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Ocean waves crashing in slow motion. Solar panels sprawling as far as the eye can see. A port worker stacking multicolored shipping containers. A little boy staring blankly at a screen.

These striking images and so many more comprise the poetic documentary “Users.” The latest from Natalia Almada, which earned her the documentary directing award at the 2021 Sundance Film Festival, is a mesmerizing amalgamation of sight and sound. As producer, writer, director, and editor, the Mexican-American filmmaker has crafted a feast for the senses.

Working with her husband, music and sound designer Dave Cerf, and her brother-in-law, cinematographer Bennett Cerf, Almada vividly explores the increasing encroachment of technology and automation into the natural world. She creates a vibe that feels like an eerie stream of consciousness, often accompanied by the dark, melancholy strings of the Kronos Quartet. But her mission is also clearly personal, as she incorporates footage of her two young sons, a toddler and an infant, playing in a bathtub, finger painting, or napping. The video of her younger son taking his tentative first steps at a park is far more artful than anything the rest of us could ever capture on our iPhones.

So, yes, back to technology. Almada wonders early on in her frequent narration how its omnipresence will shape her children’s upbringing, serving almost as a second mother. “Will they love her more?” she ponders. “Will they love her perfection more than my imperfection?” Her understated tones, coupled with the crisp minimalism of Bennett Cerf’s wondrous cinematography, create a hypnotic mood.

And yet, because “Users” is so captivating from a technical perspective, it’s frustrating to discover how scattered it is narratively. Besides worrying about the perils of machines at the expense of humanity—not exactly a novel concept—Almada expands her scope as she goes along in a way that dilutes whatever message she might have had. It’s like she’s trying to get her arms around too much at once, even though the film runs barely over 80 minutes. The result is a strange contradiction: that “Users” could be so precise and controlled from an audiovisual perspective yet meander so much in its storytelling. It makes you wonder whether Almada should have made a series of shorts on a variety of topics instead. 

Terrifying footage of a California wildfire—growing from a smolder and crackle to a devastating rager—is a detour, but at least it speaks to the climate change crisis, which tangentially connects it to the rest of her cause. But by the time she visits an elderly oil man, lamenting the loss of his pals while singing and stroking his sweet chihuahua companion, Little Bit, it’s like: What are we doing here? What is the point of this? Other musings aren’t as profound as she perhaps intended them to be: People didn’t always know the gender of their babies before giving birth, people used to drive to work and get stuck in traffic, people never had enough time. (We still don’t, actually.)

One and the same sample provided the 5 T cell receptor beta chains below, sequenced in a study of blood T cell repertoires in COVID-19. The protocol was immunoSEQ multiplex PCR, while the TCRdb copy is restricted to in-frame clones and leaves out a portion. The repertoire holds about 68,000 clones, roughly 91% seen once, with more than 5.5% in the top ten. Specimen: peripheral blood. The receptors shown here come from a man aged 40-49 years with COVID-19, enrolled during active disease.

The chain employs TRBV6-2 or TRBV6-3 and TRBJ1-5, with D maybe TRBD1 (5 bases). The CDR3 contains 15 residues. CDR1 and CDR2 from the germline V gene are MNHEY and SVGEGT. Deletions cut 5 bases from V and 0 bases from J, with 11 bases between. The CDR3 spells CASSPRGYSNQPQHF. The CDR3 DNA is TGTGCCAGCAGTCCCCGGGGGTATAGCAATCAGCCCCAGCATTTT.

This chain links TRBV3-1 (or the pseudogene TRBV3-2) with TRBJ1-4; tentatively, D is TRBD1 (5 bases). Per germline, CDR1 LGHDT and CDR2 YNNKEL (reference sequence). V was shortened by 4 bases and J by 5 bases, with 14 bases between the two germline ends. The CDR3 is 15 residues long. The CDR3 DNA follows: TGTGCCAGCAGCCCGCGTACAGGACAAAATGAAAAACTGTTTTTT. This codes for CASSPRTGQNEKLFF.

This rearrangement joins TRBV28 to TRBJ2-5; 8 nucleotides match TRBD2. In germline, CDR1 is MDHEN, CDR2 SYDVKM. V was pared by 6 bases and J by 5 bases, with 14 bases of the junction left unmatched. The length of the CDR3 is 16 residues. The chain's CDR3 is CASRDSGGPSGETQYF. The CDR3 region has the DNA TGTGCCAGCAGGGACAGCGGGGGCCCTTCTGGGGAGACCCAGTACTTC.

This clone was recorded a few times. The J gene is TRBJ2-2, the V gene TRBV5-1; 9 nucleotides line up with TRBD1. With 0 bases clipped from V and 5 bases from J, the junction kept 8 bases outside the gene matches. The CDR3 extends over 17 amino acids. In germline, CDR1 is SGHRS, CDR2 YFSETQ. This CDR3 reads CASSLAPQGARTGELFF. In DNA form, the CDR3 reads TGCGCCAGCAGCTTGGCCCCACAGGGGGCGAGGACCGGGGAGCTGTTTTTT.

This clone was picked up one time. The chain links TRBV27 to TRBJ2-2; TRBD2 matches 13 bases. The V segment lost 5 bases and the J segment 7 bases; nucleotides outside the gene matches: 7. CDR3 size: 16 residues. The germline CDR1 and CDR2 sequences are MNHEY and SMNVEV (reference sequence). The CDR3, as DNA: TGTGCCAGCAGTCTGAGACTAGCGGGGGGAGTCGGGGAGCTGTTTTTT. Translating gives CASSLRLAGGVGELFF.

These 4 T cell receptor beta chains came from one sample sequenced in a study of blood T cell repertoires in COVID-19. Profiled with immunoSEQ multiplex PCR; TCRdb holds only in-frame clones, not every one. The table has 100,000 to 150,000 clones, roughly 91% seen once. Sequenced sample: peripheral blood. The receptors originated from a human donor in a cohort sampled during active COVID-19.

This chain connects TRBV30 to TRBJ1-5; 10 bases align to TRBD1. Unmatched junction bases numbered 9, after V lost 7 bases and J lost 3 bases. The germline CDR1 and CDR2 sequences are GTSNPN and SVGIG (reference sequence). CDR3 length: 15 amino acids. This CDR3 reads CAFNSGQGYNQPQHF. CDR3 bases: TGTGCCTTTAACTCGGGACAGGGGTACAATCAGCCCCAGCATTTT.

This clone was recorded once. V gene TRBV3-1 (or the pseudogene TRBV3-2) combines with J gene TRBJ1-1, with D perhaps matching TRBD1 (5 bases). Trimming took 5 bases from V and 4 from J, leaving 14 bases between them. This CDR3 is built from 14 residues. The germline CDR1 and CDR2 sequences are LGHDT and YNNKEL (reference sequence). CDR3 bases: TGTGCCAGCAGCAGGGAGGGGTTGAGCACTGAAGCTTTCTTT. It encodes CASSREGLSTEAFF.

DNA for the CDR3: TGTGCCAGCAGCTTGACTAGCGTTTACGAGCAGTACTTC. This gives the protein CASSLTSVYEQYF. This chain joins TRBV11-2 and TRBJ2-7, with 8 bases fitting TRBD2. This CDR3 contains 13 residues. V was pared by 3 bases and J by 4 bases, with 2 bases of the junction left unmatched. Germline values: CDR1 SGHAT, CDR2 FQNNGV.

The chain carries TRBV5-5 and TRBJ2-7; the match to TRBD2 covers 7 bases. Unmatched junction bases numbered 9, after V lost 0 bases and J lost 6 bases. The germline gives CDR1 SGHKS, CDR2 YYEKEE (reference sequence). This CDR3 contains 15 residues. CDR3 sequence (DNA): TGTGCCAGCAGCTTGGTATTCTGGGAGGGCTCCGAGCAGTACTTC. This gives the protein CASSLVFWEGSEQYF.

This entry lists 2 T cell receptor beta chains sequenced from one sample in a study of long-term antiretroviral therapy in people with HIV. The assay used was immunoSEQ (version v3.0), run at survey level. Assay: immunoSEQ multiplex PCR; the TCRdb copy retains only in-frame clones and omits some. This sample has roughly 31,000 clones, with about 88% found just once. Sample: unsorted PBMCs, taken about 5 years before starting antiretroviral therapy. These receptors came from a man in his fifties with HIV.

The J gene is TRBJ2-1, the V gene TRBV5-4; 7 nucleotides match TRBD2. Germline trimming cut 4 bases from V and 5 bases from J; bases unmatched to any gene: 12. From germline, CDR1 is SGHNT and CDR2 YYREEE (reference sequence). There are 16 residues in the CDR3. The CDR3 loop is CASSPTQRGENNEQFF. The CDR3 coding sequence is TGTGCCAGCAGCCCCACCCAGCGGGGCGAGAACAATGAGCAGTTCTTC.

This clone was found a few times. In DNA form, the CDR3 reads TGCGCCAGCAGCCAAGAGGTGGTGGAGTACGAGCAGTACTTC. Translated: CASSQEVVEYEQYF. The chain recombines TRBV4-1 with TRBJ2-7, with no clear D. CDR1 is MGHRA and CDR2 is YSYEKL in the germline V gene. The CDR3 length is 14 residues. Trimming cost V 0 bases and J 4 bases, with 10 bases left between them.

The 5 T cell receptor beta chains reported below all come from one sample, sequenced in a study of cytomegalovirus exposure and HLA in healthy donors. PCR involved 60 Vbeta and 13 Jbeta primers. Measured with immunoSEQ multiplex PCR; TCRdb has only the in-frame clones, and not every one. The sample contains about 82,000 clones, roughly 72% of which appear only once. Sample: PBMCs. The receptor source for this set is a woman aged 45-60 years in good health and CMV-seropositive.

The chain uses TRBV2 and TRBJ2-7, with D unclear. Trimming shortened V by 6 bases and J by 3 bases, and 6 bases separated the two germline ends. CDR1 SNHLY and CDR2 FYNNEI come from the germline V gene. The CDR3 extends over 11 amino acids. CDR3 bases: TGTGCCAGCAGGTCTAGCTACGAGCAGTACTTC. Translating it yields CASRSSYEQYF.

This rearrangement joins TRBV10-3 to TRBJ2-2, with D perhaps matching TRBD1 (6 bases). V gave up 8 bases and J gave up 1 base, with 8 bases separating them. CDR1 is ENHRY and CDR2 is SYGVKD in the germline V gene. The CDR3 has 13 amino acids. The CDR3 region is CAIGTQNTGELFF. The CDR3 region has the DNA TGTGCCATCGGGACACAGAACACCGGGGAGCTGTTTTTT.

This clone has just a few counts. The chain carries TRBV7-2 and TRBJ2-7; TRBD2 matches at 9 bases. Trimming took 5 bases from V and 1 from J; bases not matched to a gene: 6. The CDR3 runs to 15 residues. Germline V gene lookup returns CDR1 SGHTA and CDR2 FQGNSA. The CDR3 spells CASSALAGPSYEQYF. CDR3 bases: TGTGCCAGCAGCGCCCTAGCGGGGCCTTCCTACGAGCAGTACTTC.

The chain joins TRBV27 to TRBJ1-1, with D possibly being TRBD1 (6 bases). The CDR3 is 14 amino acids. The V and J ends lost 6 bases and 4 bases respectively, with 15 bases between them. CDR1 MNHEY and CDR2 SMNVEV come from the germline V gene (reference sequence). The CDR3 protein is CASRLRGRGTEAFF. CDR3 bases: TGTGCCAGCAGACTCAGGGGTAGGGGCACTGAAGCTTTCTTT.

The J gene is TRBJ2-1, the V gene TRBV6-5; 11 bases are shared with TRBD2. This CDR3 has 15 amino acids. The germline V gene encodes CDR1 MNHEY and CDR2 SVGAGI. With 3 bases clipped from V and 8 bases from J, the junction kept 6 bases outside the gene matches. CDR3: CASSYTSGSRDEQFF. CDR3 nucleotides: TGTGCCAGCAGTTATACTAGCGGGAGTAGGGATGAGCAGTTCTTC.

But eventually, Almada brings it back around in a way that’s more focused, as she takes the potentially ominous nature of artificial intelligence and makes it intimate. It’s a topic that couldn’t be more relevant, especially given the current Writers Guild strike. We see her in a recording booth, reading a series of phrases and giving permission for her voice to be used for this purpose. Later, we hear both the AI and authentic versions of her voice uttering the same words as her baby sleeps.

The fact that there’s only the slightest difference between them is chilling, raising one of many questions for which there are no quick and easy answers.

Now playing in theaters. 

Christy Lemire

Christy Lemire is a longtime film critic who has written for RogerEbert.com since 2013. Before that, she was the film critic for The Associated Press for nearly 15 years and co-hosted the public television series "Ebert Presents At the Movies" opposite Ignatiy Vishnevetsky, with Roger Ebert serving as managing editor. Read her answers to our Movie Love Questionnaire here.

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Film Credits

Users movie poster

Users (2023)

81 minutes

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Cinematographer

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